Thursday, January 29, 2009

Barred Owls

Earlier this winter I was standing in the drive way chatting with my neighbor when an owl swooped down out from the trees near by and landed on a fence post in my neighbor’s yard. Apparently my neighbor was feeding some resident red squirrels, who had made their home in the covered patio furniture directly under the fence post where the owl was now sitting, so there was no mystery about what he or she was after.

The owl turned out to be a barred owl, Strix varia in the scientific nomenclature. Barred owls are quite common in Maine, they are certainly the ones I hear vocalizing the most. They are permanent residents of the state, meaning they do not migrate. They are generally permanent residents of their breeding grounds as well, so if you have barred owls around your house it is likely that they will remain. Most owls are active at night, called nocturnal, or during dusk and dawn, called crepuscular. The barred owl is active during all of these times, but may also be active during the day, especially if it is an overcast gray day, as it was the day I saw one on the fence post.

The barred owl is exquisitely adapted to do what it does, which is hunt silently and effectively, preying on small rodents and other animals. All animals have adaptations that allow them to fill their niches, some more so than others. On one end of the spectrum are animals (and plants too for that matter) that are rather cosmopolitan , with very general adaptations that allow them to function and even thrive in a wide variety of conditions and use diverse food sources. Humans, rats, and sea gulls are examples of these wide ranging species. On the other end of the spectrum are plants and animals with very specific or narrow niches—basically they are highly specialized to eat a certain food, be pollinated by just one specific pollinator, or live a certain way. Owls, though they can eat a relatively wide variety of foods, are generally thought to be on the highly specialized end of the spectrum.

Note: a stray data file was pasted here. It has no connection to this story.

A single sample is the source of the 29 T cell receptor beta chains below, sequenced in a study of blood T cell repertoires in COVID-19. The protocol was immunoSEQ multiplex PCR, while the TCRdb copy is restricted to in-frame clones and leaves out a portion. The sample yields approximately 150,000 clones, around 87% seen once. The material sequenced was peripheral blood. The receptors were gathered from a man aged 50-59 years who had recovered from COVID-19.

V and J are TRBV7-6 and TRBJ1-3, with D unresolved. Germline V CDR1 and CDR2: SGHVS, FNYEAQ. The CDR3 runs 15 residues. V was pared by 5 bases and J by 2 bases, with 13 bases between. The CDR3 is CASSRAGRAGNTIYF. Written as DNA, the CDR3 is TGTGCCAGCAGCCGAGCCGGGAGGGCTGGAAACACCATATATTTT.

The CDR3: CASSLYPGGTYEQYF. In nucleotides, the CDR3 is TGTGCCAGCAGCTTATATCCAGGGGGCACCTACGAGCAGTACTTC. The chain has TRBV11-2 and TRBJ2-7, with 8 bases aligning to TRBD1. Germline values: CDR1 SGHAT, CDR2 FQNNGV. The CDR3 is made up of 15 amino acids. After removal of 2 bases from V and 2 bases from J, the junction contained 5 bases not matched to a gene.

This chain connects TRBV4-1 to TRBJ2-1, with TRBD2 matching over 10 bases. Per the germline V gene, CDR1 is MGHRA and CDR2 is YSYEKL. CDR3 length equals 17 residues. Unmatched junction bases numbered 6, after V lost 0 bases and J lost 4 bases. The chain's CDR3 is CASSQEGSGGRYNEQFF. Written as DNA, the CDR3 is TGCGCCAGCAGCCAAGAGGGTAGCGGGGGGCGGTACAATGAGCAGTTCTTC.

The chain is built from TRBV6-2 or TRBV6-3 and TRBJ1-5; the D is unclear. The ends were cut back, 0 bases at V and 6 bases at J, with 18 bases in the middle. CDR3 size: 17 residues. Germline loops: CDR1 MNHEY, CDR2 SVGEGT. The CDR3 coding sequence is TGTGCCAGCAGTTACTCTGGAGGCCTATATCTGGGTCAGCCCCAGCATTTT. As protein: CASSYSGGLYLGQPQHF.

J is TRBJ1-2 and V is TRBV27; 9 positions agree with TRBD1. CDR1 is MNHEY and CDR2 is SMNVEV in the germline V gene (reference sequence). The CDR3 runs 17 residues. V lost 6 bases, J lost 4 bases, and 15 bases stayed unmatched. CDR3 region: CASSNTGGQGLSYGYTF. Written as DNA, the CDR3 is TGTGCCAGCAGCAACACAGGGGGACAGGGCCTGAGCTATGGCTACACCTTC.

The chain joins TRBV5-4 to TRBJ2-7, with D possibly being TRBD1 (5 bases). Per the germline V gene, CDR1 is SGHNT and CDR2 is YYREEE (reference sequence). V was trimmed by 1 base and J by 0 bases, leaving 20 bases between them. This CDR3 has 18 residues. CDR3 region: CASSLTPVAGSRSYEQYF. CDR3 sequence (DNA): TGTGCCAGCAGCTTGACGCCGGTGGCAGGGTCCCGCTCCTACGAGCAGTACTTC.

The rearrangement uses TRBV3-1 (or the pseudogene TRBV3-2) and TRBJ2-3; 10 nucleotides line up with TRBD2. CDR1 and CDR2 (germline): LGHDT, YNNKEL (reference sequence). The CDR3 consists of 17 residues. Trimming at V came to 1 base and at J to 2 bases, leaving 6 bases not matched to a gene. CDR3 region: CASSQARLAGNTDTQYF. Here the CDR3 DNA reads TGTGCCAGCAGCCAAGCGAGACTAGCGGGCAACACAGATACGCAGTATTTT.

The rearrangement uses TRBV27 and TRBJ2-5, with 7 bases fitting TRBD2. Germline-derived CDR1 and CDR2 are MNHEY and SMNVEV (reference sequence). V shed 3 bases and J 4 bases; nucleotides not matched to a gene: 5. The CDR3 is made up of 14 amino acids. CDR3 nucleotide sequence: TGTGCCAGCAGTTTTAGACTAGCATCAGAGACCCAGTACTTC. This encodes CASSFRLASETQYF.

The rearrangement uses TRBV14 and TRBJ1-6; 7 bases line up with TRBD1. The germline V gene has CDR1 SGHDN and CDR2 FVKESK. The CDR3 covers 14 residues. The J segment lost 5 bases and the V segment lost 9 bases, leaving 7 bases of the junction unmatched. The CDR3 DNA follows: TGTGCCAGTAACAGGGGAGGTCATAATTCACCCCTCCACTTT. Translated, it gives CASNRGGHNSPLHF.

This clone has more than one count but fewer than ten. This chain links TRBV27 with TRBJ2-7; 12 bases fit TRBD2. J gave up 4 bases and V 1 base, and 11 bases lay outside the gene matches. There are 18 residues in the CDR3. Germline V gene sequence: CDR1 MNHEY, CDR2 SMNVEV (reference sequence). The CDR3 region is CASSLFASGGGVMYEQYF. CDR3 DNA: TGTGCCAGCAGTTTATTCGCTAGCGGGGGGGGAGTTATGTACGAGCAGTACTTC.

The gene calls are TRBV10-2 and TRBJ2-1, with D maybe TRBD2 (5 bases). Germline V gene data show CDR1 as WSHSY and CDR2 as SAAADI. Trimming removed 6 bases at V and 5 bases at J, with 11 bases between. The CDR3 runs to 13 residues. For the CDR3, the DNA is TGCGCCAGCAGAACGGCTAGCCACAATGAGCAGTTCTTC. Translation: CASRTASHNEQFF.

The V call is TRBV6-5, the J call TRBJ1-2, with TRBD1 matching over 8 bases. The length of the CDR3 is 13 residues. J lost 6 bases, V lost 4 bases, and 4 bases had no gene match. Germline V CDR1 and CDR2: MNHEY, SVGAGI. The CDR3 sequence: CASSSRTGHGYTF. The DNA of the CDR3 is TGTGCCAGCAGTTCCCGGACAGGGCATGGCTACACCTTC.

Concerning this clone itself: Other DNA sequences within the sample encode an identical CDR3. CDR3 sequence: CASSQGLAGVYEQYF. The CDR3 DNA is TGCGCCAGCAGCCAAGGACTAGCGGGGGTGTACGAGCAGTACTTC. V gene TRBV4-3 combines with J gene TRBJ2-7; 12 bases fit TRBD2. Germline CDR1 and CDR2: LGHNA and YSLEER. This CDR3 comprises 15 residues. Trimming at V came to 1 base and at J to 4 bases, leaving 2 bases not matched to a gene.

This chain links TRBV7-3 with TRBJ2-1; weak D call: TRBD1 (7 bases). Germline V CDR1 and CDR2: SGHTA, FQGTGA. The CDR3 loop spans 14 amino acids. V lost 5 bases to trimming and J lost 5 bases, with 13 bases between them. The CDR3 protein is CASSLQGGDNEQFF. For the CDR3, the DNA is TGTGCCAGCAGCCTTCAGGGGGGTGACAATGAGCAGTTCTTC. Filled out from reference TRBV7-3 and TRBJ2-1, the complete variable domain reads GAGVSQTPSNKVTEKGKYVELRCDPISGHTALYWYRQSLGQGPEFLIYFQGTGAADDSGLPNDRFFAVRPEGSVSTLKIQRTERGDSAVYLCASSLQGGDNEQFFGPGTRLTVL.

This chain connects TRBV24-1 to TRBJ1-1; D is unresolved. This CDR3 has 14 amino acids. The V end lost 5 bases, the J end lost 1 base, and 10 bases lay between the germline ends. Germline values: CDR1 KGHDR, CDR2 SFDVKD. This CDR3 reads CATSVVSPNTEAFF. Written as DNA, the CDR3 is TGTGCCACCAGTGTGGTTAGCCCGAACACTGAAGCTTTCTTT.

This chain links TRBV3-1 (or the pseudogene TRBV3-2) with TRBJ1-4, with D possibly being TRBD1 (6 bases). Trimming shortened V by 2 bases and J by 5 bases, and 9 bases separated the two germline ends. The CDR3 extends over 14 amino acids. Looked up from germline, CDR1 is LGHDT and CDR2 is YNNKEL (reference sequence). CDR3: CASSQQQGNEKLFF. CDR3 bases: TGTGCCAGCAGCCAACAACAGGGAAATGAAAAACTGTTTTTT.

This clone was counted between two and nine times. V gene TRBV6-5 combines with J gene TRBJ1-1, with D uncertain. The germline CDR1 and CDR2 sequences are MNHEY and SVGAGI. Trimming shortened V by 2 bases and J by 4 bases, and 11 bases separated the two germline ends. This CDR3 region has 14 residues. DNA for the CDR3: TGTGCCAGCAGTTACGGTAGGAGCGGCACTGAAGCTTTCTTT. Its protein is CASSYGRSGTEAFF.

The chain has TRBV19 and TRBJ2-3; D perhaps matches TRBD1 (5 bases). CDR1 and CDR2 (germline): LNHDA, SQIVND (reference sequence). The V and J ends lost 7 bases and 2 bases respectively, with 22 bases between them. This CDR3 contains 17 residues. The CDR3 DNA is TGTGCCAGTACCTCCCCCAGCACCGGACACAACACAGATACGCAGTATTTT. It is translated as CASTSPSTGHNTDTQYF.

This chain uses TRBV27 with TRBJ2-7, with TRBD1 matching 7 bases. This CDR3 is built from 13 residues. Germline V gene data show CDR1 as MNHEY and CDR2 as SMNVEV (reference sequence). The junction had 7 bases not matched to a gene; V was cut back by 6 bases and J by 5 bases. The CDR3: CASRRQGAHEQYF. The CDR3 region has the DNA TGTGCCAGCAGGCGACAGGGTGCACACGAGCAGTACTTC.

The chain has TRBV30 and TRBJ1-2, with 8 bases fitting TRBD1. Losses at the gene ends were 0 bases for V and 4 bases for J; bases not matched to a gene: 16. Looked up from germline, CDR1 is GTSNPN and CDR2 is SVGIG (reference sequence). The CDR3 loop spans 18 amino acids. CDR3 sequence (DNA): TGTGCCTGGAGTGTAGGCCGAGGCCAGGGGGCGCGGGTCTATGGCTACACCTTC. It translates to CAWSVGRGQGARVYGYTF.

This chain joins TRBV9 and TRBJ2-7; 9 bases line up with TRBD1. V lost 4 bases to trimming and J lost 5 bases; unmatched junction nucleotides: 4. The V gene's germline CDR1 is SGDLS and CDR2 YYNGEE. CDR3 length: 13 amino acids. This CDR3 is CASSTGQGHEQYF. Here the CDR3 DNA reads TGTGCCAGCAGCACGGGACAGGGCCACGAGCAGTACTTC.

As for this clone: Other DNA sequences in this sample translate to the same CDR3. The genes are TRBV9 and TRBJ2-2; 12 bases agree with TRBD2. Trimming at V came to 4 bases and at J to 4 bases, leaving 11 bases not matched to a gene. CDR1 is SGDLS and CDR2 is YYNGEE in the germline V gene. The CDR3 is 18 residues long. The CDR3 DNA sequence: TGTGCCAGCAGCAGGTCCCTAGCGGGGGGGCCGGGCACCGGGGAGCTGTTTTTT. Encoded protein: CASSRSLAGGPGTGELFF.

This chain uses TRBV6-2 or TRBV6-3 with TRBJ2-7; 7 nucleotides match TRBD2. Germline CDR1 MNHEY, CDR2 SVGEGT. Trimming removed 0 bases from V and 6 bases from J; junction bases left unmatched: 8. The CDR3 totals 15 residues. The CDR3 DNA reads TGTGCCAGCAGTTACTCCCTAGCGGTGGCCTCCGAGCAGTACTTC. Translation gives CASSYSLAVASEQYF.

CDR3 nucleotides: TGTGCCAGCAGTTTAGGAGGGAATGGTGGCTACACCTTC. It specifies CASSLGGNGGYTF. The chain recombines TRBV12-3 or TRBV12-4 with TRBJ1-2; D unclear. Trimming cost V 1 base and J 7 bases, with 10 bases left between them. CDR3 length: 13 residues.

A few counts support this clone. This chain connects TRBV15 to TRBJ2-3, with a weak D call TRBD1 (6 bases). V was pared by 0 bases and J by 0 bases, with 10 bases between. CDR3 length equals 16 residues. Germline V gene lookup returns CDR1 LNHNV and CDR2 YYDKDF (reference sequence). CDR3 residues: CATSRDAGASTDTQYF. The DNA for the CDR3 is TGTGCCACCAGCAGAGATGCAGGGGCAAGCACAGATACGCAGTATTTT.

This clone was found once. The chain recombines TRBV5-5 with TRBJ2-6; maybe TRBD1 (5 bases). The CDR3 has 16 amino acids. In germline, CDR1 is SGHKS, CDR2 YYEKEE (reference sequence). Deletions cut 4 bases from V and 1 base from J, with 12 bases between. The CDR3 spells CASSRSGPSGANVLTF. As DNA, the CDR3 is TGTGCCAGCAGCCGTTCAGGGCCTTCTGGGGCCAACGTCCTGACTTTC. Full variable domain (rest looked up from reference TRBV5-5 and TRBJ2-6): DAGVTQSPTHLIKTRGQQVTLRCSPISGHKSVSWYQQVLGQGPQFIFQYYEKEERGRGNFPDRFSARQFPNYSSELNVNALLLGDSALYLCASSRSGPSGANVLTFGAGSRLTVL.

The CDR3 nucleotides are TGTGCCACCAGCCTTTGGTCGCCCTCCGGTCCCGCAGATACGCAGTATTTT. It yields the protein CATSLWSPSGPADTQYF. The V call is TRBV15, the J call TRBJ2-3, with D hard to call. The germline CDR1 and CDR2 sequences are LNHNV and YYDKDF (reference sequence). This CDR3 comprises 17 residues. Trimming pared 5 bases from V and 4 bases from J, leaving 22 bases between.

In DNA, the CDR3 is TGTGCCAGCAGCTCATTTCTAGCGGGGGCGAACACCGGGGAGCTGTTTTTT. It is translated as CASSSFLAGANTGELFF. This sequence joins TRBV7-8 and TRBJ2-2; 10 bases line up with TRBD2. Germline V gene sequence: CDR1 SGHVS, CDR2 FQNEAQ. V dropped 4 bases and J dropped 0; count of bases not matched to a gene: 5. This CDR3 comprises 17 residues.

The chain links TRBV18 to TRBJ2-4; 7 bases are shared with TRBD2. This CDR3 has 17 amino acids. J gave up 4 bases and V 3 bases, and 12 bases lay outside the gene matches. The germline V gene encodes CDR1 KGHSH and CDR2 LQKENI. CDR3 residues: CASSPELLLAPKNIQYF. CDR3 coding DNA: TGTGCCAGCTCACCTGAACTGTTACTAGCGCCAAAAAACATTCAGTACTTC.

The barred owl in my neighborhood, like barred owls all over Maine have their eyes on the front of their faces, like humans. Most other birds have eyes on the sides of their heads. The forward facing eyes do the same thing for owls that they do for us, that is give us excellent depth perception. This helps them hunt during low light conditions. Their ears are also specially adapted to help them hunt after dark. The ears of the barred owl are asymmetric. They have one on each side of their head, like we do, but they are not at the same level, one is higher than the other. This asymmetry helps them pinpoint the location of sounds. Barred owls tend to know their territory very well, so between their good depth perception, their acute hearing and their mental map of every perch in their hunting grounds, they are successful and opportunistic predators.

Pay attention in the next couple of months, Barred owls will be mating, which usually means a lot of vocalization. You may hear their familiar “who cooks for you?” call, or even something that sounds like a pack of monkeys has arrived in the Maine woods. Either way, its more likely that you will hear an owl than see one.

First Aired January 2008